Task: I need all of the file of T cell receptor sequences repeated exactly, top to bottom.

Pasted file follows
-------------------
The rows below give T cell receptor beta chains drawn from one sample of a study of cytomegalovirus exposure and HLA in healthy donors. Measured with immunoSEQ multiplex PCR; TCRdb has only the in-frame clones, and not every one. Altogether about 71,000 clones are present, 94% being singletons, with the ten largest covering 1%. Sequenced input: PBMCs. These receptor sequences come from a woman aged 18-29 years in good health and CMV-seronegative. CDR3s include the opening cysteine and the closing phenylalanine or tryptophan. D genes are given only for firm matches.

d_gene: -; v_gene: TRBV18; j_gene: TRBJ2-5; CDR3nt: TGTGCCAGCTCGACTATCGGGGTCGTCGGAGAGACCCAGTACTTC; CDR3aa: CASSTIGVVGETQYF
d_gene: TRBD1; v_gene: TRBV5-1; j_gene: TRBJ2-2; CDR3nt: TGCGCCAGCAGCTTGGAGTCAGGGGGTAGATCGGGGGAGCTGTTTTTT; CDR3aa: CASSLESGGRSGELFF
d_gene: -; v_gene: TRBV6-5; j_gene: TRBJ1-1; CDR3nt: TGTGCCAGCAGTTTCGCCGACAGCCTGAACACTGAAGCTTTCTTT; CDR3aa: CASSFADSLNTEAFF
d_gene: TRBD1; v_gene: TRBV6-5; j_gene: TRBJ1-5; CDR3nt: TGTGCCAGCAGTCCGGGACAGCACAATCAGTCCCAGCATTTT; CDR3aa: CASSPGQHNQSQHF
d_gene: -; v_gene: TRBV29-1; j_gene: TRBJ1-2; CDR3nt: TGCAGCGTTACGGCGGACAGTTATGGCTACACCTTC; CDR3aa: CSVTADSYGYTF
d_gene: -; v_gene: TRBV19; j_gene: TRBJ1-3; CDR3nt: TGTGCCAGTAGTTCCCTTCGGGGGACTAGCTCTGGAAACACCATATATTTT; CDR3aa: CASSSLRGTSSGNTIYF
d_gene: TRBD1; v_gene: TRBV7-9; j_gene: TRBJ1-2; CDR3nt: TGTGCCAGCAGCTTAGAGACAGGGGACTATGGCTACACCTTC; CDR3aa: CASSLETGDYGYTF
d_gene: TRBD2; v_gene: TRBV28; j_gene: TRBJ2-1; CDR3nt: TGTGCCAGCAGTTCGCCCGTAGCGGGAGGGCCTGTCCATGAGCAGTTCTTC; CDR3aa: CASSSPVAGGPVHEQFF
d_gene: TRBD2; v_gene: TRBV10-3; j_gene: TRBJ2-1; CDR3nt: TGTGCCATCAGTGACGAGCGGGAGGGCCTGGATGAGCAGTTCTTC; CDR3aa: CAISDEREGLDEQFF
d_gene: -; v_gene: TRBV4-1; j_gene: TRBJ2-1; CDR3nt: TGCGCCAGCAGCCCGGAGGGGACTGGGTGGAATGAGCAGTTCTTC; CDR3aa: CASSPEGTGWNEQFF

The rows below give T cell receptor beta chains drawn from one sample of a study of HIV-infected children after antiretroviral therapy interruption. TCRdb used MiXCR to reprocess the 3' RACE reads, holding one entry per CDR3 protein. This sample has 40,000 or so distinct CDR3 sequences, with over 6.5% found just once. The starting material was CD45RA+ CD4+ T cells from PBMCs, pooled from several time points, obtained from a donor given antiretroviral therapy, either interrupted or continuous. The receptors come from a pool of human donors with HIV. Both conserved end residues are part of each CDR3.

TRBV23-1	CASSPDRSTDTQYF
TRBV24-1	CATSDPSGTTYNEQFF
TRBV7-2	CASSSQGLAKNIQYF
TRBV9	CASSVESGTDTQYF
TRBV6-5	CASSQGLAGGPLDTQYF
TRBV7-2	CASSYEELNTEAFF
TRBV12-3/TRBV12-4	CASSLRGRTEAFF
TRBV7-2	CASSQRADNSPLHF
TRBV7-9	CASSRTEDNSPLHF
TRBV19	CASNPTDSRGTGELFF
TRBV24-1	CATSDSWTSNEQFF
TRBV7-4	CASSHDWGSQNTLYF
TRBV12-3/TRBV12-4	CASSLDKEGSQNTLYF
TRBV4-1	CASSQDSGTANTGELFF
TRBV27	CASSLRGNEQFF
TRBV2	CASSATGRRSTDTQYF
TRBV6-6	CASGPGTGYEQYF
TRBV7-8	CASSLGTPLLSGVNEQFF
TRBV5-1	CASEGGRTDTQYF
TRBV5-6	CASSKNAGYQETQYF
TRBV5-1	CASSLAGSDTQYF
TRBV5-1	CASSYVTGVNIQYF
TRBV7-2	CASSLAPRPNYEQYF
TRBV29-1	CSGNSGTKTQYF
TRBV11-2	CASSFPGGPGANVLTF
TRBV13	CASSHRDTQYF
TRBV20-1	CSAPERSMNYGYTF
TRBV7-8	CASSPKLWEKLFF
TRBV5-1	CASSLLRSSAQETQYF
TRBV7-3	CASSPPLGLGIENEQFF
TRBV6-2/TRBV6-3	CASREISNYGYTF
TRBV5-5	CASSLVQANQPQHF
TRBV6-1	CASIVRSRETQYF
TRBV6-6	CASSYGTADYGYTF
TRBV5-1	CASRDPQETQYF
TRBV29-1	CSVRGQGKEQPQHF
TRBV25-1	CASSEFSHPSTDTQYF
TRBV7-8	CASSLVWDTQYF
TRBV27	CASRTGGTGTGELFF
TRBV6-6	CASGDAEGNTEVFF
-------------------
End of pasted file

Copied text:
The rows below give T cell receptor beta chains drawn from one sample of a study of cytomegalovirus exposure and HLA in healthy donors. Measured with immunoSEQ multiplex PCR; TCRdb has only the in-frame clones, and not every one. Altogether about 71,000 clones are present, 94% being singletons, with the ten largest covering 1%. Sequenced input: PBMCs. These receptor sequences come from a woman aged 18-29 years in good health and CMV-seronegative. CDR3s include the opening cysteine and the closing phenylalanine or tryptophan. D genes are given only for firm matches.

d_gene: -; v_gene: TRBV18; j_gene: TRBJ2-5; CDR3nt: TGTGCCAGCTCGACTATCGGGGTCGTCGGAGAGACCCAGTACTTC; CDR3aa: CASSTIGVVGETQYF
d_gene: TRBD1; v_gene: TRBV5-1; j_gene: TRBJ2-2; CDR3nt: TGCGCCAGCAGCTTGGAGTCAGGGGGTAGATCGGGGGAGCTGTTTTTT; CDR3aa: CASSLESGGRSGELFF
d_gene: -; v_gene: TRBV6-5; j_gene: TRBJ1-1; CDR3nt: TGTGCCAGCAGTTTCGCCGACAGCCTGAACACTGAAGCTTTCTTT; CDR3aa: CASSFADSLNTEAFF
d_gene: TRBD1; v_gene: TRBV6-5; j_gene: TRBJ1-5; CDR3nt: TGTGCCAGCAGTCCGGGACAGCACAATCAGTCCCAGCATTTT; CDR3aa: CASSPGQHNQSQHF
d_gene: -; v_gene: TRBV29-1; j_gene: TRBJ1-2; CDR3nt: TGCAGCGTTACGGCGGACAGTTATGGCTACACCTTC; CDR3aa: CSVTADSYGYTF
d_gene: -; v_gene: TRBV19; j_gene: TRBJ1-3; CDR3nt: TGTGCCAGTAGTTCCCTTCGGGGGACTAGCTCTGGAAACACCATATATTTT; CDR3aa: CASSSLRGTSSGNTIYF
d_gene: TRBD1; v_gene: TRBV7-9; j_gene: TRBJ1-2; CDR3nt: TGTGCCAGCAGCTTAGAGACAGGGGACTATGGCTACACCTTC; CDR3aa: CASSLETGDYGYTF
d_gene: TRBD2; v_gene: TRBV28; j_gene: TRBJ2-1; CDR3nt: TGTGCCAGCAGTTCGCCCGTAGCGGGAGGGCCTGTCCATGAGCAGTTCTTC; CDR3aa: CASSSPVAGGPVHEQFF
d_gene: TRBD2; v_gene: TRBV10-3; j_gene: TRBJ2-1; CDR3nt: TGTGCCATCAGTGACGAGCGGGAGGGCCTGGATGAGCAGTTCTTC; CDR3aa: CAISDEREGLDEQFF
d_gene: -; v_gene: TRBV4-1; j_gene: TRBJ2-1; CDR3nt: TGCGCCAGCAGCCCGGAGGGGACTGGGTGGAATGAGCAGTTCTTC; CDR3aa: CASSPEGTGWNEQFF

The rows below give T cell receptor beta chains drawn from one sample of a study of HIV-infected children after antiretroviral therapy interruption. TCRdb used MiXCR to reprocess the 3' RACE reads, holding one entry per CDR3 protein. This sample has 40,000 or so distinct CDR3 sequences, with over 6.5% found just once. The starting material was CD45RA+ CD4+ T cells from PBMCs, pooled from several time points, obtained from a donor given antiretroviral therapy, either interrupted or continuous. The receptors come from a pool of human donors with HIV. Both conserved end residues are part of each CDR3.

TRBV23-1	CASSPDRSTDTQYF
TRBV24-1	CATSDPSGTTYNEQFF
TRBV7-2	CASSSQGLAKNIQYF
TRBV9	CASSVESGTDTQYF
TRBV6-5	CASSQGLAGGPLDTQYF
TRBV7-2	CASSYEELNTEAFF
TRBV12-3/TRBV12-4	CASSLRGRTEAFF
TRBV7-2	CASSQRADNSPLHF
TRBV7-9	CASSRTEDNSPLHF
TRBV19	CASNPTDSRGTGELFF
TRBV24-1	CATSDSWTSNEQFF
TRBV7-4	CASSHDWGSQNTLYF
TRBV12-3/TRBV12-4	CASSLDKEGSQNTLYF
TRBV4-1	CASSQDSGTANTGELFF
TRBV27	CASSLRGNEQFF
TRBV2	CASSATGRRSTDTQYF
TRBV6-6	CASGPGTGYEQYF
TRBV7-8	CASSLGTPLLSGVNEQFF
TRBV5-1	CASEGGRTDTQYF
TRBV5-6	CASSKNAGYQETQYF
TRBV5-1	CASSLAGSDTQYF
TRBV5-1	CASSYVTGVNIQYF
TRBV7-2	CASSLAPRPNYEQYF
TRBV29-1	CSGNSGTKTQYF
TRBV11-2	CASSFPGGPGANVLTF
TRBV13	CASSHRDTQYF
TRBV20-1	CSAPERSMNYGYTF
TRBV7-8	CASSPKLWEKLFF
TRBV5-1	CASSLLRSSAQETQYF
TRBV7-3	CASSPPLGLGIENEQFF
TRBV6-2/TRBV6-3	CASREISNYGYTF
TRBV5-5	CASSLVQANQPQHF
TRBV6-1	CASIVRSRETQYF
TRBV6-6	CASSYGTADYGYTF
TRBV5-1	CASRDPQETQYF
TRBV29-1	CSVRGQGKEQPQHF
TRBV25-1	CASSEFSHPSTDTQYF
TRBV7-8	CASSLVWDTQYF
TRBV27	CASRTGGTGTGELFF
TRBV6-6	CASGDAEGNTEVFF